Andrew Paul Wood – 22 February, 2015
One of the things immediately noticeable is that the work has clearly been selected by Theodore on artistic merit rather than, as many western institutions might have done, for exotic colour. This tends to highlight how uniform and globalised the processes and aesthetic of contemporary art has become among the international upper middle class who can afford to study it, but also allows the artists to stand out as individuals rather than merely ambassadors of their home culture.
The Network: Contemporary Art from India
Curated by Sanjay Theodore
13 February - 7 March 2015
Christchurch, it has to be said, has a certain (if unfair) reputation as the whitest city in New Zealand, but in fact there has been a resident Indian population since its early days. The hill suburb of Cashmere was not only named for the problematic region of Kashmir, but was coincidentally also home to one of the first communities of Indians in New Zealand who largely arrived in in 1859 as servants for John Cracroft Wilson, who, prior to transferring to New Zealand, had been a magistrate in India. There are echoes in the local street names: Shalamar Drive, Bengal Drive, Darjeeling Place, Delhi Place, Indira Lane, Lucknow Place, Nabob Lane, Nehru Place, and Sasaram Lane. It is always nice to see the connection between the two former pink-coloured bits of the map revived now that the imperial centres of influence have swapped around somewhat.
In April 2014 the Jonathan Smart Gallery in Christchurch sent an exhibition of contemporary New Zealand work curated by New Zealand-Indian artist Sanjay Theodore to be exhibited at the Chatterjee and Lal Gallery in Mumbai, India. This was the first half of The Network, a reciprocal exhibition and cultural exchange, which comes full circle with an exhibition of contemporary Indian art at the Jonathan Smart Gallery. Such exchanges, while common enough between public institutions, are unusual between unaffiliated dealer galleries. The artists represented are some of the top names in contemporary Indian art. The Physics Room exhibition of Mercedes Vicente‘s Art and Social Change Research Project: Delhi Residency, 2013 in 2014 offered a useful primer in understanding some of the many complexities of being a contemporary artist in India today.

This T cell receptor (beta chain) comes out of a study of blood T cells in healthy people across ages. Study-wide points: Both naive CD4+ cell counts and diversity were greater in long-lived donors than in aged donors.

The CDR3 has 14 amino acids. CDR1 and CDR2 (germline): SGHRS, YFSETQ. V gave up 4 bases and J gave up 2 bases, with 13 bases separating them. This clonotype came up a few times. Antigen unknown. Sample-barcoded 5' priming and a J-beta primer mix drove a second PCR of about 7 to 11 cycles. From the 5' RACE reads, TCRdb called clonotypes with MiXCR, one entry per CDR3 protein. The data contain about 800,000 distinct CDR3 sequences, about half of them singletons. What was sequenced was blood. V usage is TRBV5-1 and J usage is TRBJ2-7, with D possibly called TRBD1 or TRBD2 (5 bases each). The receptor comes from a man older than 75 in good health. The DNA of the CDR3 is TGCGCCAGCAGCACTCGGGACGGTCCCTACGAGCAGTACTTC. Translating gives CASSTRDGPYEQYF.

One of the things immediately noticeable is that the work has clearly been selected by Theodore on artistic merit rather than, as many western institutions might have done, for exotic colour. This tends to highlight how uniform and globalised the processes and aesthetic of contemporary art has become among the international upper middle class who can afford to study it, but also allows the artists to stand out as individuals rather than merely ambassadors of their home culture. The work in the show is mostly originally performance based; records of work often put on in North America or Europe. Sahej Rahal‘s shamanic Bhramana II (2012) is surely influenced by Joseph Beuys’ 1974 I Like America and America Likes Me, and Rana Dasgupta’s Vox in Camera (2001-13) ultimately owes much in concept to Mary Kelly’s Post-Partum Document (1973-79). There is, however, sufficient sense of place to stop it all tipping over into the bland abyss of le menu touristique. At the same time this is also a self-conscious artefact of India’s complex love/hate relationship with the inheritance of the British Empire and the west in general; something these artists are also exploring in their work.